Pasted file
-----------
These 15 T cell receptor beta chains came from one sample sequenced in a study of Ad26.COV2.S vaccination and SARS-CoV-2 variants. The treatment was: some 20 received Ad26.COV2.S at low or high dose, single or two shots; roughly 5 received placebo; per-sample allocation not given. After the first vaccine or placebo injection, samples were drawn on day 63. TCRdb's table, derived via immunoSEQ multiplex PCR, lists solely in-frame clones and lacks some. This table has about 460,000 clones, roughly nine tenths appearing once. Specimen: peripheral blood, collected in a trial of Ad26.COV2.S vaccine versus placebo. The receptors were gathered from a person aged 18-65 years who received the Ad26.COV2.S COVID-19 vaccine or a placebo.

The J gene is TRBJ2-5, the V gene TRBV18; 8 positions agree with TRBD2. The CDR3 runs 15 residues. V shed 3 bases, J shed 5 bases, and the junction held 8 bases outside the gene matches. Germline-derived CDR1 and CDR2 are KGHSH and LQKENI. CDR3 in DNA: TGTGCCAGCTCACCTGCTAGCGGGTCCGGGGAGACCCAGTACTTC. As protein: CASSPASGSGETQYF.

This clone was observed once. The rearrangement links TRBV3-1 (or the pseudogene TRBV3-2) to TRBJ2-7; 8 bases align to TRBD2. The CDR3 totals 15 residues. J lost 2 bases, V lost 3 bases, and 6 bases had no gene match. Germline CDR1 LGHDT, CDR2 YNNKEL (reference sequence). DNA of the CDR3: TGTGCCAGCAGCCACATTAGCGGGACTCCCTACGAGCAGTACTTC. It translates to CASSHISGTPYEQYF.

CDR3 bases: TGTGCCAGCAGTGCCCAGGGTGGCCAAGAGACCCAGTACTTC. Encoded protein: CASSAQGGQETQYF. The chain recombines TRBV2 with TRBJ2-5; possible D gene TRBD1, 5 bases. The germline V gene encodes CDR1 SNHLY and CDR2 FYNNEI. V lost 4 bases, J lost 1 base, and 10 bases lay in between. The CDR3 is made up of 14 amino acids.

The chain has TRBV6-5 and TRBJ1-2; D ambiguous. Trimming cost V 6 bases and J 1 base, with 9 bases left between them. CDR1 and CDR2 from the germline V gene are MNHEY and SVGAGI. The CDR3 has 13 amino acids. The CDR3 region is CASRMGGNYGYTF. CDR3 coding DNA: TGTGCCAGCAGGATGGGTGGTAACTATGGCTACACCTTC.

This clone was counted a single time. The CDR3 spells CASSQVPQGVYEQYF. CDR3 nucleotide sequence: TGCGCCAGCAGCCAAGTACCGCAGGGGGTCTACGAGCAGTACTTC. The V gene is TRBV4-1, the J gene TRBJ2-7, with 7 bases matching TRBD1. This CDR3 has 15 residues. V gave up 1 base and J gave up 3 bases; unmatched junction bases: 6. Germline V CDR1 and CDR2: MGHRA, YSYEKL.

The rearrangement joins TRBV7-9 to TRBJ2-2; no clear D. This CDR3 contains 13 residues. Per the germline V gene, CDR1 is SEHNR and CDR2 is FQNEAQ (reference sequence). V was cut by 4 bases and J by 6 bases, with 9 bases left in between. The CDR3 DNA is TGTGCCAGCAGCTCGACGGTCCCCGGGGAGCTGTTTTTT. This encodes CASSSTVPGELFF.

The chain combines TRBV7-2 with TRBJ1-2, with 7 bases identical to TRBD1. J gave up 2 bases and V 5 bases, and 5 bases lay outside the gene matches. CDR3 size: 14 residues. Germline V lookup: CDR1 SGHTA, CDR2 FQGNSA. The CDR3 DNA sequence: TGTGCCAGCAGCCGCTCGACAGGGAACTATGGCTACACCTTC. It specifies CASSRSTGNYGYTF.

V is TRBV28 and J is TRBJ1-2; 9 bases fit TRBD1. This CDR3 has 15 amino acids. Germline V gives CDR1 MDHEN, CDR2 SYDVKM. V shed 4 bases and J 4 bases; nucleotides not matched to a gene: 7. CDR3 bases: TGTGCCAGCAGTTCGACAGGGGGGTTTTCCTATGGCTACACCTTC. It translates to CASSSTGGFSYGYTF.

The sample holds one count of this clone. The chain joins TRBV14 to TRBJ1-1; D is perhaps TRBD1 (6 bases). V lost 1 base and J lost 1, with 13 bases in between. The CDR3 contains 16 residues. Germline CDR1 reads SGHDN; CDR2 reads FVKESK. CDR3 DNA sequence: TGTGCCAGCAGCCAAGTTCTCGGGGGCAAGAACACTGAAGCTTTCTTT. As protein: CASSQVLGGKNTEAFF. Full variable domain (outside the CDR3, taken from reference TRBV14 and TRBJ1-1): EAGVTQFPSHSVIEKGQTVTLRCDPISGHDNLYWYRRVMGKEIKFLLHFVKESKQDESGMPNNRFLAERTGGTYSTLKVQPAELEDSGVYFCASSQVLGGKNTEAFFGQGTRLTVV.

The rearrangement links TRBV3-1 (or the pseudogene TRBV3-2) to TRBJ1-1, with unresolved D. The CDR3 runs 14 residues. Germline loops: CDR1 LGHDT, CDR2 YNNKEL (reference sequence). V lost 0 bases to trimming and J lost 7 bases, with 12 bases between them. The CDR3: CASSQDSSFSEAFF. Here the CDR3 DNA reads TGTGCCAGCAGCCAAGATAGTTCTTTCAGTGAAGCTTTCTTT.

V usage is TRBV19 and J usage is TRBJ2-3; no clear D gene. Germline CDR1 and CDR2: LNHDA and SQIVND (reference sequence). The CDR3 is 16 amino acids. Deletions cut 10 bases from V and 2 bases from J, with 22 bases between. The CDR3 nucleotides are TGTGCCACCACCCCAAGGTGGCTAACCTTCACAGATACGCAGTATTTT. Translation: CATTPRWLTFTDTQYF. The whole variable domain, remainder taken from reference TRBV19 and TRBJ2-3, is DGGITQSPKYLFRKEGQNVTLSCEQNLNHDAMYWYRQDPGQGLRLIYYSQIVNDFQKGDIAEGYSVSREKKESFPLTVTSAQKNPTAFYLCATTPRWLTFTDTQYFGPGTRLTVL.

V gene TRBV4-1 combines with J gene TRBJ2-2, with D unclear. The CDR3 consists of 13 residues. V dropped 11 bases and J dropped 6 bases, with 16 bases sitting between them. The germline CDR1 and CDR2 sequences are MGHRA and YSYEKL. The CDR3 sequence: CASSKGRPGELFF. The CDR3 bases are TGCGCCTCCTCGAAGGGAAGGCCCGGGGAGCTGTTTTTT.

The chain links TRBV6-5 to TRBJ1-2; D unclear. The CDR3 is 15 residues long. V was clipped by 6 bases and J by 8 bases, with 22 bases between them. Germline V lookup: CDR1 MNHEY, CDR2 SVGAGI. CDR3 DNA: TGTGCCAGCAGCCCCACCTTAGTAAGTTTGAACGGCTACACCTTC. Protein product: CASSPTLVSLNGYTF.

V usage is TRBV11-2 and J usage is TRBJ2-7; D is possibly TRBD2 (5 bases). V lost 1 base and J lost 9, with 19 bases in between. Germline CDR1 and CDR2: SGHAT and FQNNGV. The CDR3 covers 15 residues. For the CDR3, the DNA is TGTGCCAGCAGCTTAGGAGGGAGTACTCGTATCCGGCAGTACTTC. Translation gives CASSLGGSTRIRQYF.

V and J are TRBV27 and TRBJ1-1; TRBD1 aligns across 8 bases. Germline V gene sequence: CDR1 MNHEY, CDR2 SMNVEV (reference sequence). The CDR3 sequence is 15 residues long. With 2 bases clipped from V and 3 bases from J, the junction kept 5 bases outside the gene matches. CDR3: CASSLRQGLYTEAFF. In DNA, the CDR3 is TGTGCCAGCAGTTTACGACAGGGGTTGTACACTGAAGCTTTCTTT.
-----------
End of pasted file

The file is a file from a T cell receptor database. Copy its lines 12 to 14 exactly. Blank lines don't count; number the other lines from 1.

V usage is TRBV19 and J usage is TRBJ2-3; no clear D gene. Germline CDR1 and CDR2: LNHDA and SQIVND (reference sequence). The CDR3 is 16 amino acids. Deletions cut 10 bases from V and 2 bases from J, with 22 bases between. The CDR3 nucleotides are TGTGCCACCACCCCAAGGTGGCTAACCTTCACAGATACGCAGTATTTT. Translation: CATTPRWLTFTDTQYF. The whole variable domain, remainder taken from reference TRBV19 and TRBJ2-3, is DGGITQSPKYLFRKEGQNVTLSCEQNLNHDAMYWYRQDPGQGLRLIYYSQIVNDFQKGDIAEGYSVSREKKESFPLTVTSAQKNPTAFYLCATTPRWLTFTDTQYFGPGTRLTVL.

V gene TRBV4-1 combines with J gene TRBJ2-2, with D unclear. The CDR3 consists of 13 residues. V dropped 11 bases and J dropped 6 bases, with 16 bases sitting between them. The germline CDR1 and CDR2 sequences are MGHRA and YSYEKL. The CDR3 sequence: CASSKGRPGELFF. The CDR3 bases are TGCGCCTCCTCGAAGGGAAGGCCCGGGGAGCTGTTTTTT.

The chain links TRBV6-5 to TRBJ1-2; D unclear. The CDR3 is 15 residues long. V was clipped by 6 bases and J by 8 bases, with 22 bases between them. Germline V lookup: CDR1 MNHEY, CDR2 SVGAGI. CDR3 DNA: TGTGCCAGCAGCCCCACCTTAGTAAGTTTGAACGGCTACACCTTC. Protein product: CASSPTLVSLNGYTF.